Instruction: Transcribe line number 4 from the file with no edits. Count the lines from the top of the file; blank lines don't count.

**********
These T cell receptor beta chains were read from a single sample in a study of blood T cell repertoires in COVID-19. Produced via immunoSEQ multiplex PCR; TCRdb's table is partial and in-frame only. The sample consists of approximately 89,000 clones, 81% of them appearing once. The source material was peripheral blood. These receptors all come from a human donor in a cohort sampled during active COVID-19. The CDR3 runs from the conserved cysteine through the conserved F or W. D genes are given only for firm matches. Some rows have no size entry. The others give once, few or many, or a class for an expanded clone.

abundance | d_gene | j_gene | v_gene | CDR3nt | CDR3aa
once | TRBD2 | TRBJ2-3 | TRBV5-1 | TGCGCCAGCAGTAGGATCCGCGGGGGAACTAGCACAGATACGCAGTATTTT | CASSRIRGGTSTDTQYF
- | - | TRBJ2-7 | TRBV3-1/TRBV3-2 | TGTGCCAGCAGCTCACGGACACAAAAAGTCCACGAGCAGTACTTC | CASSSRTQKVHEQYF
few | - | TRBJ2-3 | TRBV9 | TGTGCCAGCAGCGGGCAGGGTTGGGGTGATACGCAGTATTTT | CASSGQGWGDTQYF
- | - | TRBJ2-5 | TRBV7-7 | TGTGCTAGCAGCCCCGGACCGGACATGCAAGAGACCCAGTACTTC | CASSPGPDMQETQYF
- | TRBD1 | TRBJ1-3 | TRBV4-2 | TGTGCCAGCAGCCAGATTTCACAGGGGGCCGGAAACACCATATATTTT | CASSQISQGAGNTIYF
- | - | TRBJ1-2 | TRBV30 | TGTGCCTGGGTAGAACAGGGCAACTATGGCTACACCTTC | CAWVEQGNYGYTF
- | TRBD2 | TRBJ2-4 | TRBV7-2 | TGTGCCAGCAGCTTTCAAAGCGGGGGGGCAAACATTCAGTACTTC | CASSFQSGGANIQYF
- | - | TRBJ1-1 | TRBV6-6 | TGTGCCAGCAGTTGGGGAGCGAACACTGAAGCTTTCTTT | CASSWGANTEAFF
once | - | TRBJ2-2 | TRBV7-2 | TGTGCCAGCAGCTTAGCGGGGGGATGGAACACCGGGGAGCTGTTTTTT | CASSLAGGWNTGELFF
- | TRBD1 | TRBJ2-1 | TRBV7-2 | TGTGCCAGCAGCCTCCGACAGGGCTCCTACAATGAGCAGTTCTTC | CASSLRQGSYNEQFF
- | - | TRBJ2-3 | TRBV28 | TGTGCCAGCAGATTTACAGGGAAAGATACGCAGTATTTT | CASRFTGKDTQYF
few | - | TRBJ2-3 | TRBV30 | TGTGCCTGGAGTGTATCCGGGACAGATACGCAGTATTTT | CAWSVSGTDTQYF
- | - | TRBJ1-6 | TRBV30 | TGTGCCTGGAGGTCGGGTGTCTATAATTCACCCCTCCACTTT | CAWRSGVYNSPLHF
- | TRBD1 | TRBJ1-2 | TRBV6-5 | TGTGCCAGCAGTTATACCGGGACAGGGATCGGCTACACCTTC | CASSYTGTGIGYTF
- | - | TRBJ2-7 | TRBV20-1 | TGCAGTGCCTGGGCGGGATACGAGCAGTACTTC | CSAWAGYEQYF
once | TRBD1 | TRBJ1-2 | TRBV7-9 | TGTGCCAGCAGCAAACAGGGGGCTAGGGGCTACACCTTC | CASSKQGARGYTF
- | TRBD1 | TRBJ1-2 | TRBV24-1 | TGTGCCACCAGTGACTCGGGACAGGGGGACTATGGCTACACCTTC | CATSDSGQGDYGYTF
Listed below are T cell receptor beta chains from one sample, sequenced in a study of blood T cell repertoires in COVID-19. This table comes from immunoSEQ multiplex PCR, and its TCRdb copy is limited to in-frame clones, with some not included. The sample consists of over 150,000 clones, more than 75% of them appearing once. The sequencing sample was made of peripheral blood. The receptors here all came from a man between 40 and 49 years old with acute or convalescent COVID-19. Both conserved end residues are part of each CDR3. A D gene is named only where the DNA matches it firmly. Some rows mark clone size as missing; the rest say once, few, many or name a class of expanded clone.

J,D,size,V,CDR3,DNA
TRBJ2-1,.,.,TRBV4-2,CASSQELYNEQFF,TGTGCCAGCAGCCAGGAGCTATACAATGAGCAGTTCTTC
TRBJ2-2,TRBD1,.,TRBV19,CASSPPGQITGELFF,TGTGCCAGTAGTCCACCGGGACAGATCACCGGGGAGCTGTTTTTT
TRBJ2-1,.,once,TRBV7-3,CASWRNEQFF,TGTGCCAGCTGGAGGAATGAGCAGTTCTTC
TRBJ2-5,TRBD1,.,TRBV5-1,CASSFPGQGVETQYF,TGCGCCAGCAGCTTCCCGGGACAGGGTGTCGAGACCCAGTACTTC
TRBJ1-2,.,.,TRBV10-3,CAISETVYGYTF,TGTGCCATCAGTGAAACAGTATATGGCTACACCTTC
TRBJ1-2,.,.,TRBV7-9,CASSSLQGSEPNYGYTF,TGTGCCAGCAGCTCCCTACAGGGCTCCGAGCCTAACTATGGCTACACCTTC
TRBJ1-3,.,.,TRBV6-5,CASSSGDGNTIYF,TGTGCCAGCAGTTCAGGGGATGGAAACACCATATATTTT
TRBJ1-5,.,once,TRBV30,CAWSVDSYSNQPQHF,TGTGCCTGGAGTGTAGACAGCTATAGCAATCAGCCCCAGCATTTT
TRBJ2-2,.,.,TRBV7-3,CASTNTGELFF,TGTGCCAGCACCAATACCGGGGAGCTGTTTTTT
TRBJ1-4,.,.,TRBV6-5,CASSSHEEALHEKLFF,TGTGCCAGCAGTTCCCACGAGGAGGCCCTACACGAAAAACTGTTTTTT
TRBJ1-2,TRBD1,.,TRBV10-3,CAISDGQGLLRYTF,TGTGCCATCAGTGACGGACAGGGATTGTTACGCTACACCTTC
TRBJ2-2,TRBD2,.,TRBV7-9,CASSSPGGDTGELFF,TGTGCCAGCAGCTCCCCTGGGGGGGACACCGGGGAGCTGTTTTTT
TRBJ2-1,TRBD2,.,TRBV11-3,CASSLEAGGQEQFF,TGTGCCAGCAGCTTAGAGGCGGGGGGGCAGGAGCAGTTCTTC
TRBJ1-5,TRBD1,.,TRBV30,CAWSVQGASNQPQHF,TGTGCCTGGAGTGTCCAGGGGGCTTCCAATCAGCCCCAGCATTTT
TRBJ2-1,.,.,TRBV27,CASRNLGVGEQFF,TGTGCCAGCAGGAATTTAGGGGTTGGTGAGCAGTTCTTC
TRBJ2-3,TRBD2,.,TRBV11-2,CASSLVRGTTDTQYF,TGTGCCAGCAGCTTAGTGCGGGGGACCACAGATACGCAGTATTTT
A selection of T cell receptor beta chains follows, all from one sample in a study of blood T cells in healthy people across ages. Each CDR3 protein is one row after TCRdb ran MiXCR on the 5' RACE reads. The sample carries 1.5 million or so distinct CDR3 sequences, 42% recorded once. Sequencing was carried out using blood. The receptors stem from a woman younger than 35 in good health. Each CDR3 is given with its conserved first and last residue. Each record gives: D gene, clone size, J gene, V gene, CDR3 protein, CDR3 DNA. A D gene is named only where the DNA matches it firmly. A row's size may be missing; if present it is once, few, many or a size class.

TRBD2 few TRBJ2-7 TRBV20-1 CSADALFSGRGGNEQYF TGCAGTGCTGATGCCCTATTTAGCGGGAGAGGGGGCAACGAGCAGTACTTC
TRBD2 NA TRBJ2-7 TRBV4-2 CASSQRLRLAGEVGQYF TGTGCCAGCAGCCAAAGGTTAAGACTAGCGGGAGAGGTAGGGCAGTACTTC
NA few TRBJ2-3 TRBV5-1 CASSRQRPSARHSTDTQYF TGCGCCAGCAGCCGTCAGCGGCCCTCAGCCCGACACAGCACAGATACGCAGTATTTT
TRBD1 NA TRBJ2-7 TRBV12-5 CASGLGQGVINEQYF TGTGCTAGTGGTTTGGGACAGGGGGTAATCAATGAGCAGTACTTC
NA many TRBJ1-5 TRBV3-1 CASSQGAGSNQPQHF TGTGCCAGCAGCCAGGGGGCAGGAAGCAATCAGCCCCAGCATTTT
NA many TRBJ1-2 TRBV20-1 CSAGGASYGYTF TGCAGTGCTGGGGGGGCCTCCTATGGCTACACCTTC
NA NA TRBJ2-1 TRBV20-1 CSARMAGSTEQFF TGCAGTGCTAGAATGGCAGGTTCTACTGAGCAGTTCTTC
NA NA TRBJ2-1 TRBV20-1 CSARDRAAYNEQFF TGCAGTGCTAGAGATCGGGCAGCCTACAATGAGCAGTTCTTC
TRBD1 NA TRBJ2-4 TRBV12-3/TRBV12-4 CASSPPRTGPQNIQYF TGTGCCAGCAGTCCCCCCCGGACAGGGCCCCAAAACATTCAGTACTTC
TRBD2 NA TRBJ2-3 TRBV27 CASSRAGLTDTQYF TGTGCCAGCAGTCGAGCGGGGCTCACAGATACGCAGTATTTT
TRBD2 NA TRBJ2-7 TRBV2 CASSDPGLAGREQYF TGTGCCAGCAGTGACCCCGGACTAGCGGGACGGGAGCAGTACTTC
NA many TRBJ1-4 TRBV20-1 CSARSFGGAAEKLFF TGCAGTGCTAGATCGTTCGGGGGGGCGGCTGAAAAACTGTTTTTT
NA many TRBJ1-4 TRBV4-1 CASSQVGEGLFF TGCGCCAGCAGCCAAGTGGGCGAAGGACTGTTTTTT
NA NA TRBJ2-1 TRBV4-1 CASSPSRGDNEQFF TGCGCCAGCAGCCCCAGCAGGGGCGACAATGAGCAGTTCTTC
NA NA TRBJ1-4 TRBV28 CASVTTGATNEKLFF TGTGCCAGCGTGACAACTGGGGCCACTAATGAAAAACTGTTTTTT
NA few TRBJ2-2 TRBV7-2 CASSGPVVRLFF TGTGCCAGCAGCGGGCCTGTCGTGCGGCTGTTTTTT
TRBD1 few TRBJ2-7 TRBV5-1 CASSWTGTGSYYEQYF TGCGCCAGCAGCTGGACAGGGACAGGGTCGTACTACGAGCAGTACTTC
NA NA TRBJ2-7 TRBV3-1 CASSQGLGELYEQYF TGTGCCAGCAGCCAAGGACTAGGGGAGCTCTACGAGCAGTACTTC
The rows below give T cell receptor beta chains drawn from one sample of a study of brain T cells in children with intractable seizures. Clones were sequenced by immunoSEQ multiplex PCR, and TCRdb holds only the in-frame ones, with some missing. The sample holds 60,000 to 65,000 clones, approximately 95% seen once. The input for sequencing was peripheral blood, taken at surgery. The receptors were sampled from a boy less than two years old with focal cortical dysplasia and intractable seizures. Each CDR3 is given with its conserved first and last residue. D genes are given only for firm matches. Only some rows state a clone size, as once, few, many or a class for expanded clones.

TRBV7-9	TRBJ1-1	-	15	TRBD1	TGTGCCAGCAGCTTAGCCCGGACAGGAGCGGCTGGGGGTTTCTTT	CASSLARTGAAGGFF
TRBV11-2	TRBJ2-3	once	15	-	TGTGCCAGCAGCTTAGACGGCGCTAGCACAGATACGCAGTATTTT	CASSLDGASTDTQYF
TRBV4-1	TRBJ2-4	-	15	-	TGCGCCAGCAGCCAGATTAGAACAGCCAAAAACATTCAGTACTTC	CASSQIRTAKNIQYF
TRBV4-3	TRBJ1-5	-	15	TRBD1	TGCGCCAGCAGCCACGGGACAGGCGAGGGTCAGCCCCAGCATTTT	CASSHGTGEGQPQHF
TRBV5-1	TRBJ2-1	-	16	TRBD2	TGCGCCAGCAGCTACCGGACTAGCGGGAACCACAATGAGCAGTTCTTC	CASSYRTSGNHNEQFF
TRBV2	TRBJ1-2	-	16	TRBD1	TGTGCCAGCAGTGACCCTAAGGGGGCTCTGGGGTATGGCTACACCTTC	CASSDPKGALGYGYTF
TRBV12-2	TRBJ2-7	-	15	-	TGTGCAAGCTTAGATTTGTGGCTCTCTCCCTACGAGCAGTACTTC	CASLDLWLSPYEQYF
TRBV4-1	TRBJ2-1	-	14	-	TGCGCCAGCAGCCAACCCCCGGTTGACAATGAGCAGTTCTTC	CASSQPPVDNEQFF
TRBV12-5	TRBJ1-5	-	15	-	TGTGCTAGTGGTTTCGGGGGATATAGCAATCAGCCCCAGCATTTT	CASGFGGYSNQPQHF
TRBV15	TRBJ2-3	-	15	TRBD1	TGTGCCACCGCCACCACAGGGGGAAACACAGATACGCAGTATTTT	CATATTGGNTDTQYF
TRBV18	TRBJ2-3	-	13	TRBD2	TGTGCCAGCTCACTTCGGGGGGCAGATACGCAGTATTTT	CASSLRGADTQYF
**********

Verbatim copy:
- | - | TRBJ2-7 | TRBV3-1/TRBV3-2 | TGTGCCAGCAGCTCACGGACACAAAAAGTCCACGAGCAGTACTTC | CASSSRTQKVHEQYF